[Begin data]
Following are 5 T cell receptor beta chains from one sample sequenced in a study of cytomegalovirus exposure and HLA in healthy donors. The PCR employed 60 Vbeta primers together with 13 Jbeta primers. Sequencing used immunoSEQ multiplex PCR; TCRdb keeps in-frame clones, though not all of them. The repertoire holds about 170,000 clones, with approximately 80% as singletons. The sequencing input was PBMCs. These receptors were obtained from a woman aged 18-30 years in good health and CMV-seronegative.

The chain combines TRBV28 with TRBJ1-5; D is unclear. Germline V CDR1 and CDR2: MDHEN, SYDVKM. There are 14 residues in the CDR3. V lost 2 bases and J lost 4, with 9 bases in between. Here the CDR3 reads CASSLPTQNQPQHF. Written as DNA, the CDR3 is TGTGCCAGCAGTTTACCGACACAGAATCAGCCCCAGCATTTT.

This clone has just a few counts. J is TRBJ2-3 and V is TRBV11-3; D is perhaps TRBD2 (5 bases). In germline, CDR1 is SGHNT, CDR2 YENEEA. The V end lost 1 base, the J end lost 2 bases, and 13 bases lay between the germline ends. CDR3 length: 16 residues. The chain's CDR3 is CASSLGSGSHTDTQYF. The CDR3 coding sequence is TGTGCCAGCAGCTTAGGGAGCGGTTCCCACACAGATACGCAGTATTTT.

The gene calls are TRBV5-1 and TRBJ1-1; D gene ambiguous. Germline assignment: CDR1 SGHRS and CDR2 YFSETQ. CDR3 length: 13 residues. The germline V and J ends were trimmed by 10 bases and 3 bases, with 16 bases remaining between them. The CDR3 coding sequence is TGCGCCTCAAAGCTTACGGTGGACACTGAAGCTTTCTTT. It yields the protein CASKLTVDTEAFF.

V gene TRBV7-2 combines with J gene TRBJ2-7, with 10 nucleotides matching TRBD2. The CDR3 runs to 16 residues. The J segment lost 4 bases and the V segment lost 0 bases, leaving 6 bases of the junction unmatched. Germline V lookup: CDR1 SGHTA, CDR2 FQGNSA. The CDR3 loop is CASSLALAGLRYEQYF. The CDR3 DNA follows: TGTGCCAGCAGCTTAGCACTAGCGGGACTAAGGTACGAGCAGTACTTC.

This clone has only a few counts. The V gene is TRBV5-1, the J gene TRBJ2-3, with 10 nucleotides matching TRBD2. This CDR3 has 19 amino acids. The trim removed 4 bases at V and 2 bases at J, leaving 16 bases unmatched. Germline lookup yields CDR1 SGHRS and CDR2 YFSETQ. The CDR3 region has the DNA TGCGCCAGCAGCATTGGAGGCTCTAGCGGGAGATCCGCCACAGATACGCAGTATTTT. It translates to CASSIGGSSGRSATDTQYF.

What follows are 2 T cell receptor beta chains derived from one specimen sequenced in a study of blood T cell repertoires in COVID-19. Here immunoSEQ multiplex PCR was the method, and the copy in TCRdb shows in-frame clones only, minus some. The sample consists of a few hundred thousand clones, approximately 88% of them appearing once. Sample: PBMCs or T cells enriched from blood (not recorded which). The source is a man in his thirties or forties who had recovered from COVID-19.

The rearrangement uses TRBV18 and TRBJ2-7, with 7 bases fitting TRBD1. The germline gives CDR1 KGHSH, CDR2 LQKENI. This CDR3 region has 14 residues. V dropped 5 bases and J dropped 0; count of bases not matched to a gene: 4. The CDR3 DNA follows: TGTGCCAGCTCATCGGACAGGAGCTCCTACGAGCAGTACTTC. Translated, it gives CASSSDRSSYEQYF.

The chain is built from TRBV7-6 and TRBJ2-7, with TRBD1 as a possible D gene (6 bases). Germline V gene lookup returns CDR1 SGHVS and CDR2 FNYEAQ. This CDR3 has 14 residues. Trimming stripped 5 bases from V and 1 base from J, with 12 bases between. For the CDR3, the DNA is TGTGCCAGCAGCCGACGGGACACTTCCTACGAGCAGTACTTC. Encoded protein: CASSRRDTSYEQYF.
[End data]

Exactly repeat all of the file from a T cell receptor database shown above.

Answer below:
Following are 5 T cell receptor beta chains from one sample sequenced in a study of cytomegalovirus exposure and HLA in healthy donors. The PCR employed 60 Vbeta primers together with 13 Jbeta primers. Sequencing used immunoSEQ multiplex PCR; TCRdb keeps in-frame clones, though not all of them. The repertoire holds about 170,000 clones, with approximately 80% as singletons. The sequencing input was PBMCs. These receptors were obtained from a woman aged 18-30 years in good health and CMV-seronegative.

The chain combines TRBV28 with TRBJ1-5; D is unclear. Germline V CDR1 and CDR2: MDHEN, SYDVKM. There are 14 residues in the CDR3. V lost 2 bases and J lost 4, with 9 bases in between. Here the CDR3 reads CASSLPTQNQPQHF. Written as DNA, the CDR3 is TGTGCCAGCAGTTTACCGACACAGAATCAGCCCCAGCATTTT.

This clone has just a few counts. J is TRBJ2-3 and V is TRBV11-3; D is perhaps TRBD2 (5 bases). In germline, CDR1 is SGHNT, CDR2 YENEEA. The V end lost 1 base, the J end lost 2 bases, and 13 bases lay between the germline ends. CDR3 length: 16 residues. The chain's CDR3 is CASSLGSGSHTDTQYF. The CDR3 coding sequence is TGTGCCAGCAGCTTAGGGAGCGGTTCCCACACAGATACGCAGTATTTT.

The gene calls are TRBV5-1 and TRBJ1-1; D gene ambiguous. Germline assignment: CDR1 SGHRS and CDR2 YFSETQ. CDR3 length: 13 residues. The germline V and J ends were trimmed by 10 bases and 3 bases, with 16 bases remaining between them. The CDR3 coding sequence is TGCGCCTCAAAGCTTACGGTGGACACTGAAGCTTTCTTT. It yields the protein CASKLTVDTEAFF.

V gene TRBV7-2 combines with J gene TRBJ2-7, with 10 nucleotides matching TRBD2. The CDR3 runs to 16 residues. The J segment lost 4 bases and the V segment lost 0 bases, leaving 6 bases of the junction unmatched. Germline V lookup: CDR1 SGHTA, CDR2 FQGNSA. The CDR3 loop is CASSLALAGLRYEQYF. The CDR3 DNA follows: TGTGCCAGCAGCTTAGCACTAGCGGGACTAAGGTACGAGCAGTACTTC.

This clone has only a few counts. The V gene is TRBV5-1, the J gene TRBJ2-3, with 10 nucleotides matching TRBD2. This CDR3 has 19 amino acids. The trim removed 4 bases at V and 2 bases at J, leaving 16 bases unmatched. Germline lookup yields CDR1 SGHRS and CDR2 YFSETQ. The CDR3 region has the DNA TGCGCCAGCAGCATTGGAGGCTCTAGCGGGAGATCCGCCACAGATACGCAGTATTTT. It translates to CASSIGGSSGRSATDTQYF.

What follows are 2 T cell receptor beta chains derived from one specimen sequenced in a study of blood T cell repertoires in COVID-19. Here immunoSEQ multiplex PCR was the method, and the copy in TCRdb shows in-frame clones only, minus some. The sample consists of a few hundred thousand clones, approximately 88% of them appearing once. Sample: PBMCs or T cells enriched from blood (not recorded which). The source is a man in his thirties or forties who had recovered from COVID-19.

The rearrangement uses TRBV18 and TRBJ2-7, with 7 bases fitting TRBD1. The germline gives CDR1 KGHSH, CDR2 LQKENI. This CDR3 region has 14 residues. V dropped 5 bases and J dropped 0; count of bases not matched to a gene: 4. The CDR3 DNA follows: TGTGCCAGCTCATCGGACAGGAGCTCCTACGAGCAGTACTTC. Translated, it gives CASSSDRSSYEQYF.

The chain is built from TRBV7-6 and TRBJ2-7, with TRBD1 as a possible D gene (6 bases). Germline V gene lookup returns CDR1 SGHVS and CDR2 FNYEAQ. This CDR3 has 14 residues. Trimming stripped 5 bases from V and 1 base from J, with 12 bases between. For the CDR3, the DNA is TGTGCCAGCAGCCGACGGGACACTTCCTACGAGCAGTACTTC. Encoded protein: CASSRRDTSYEQYF.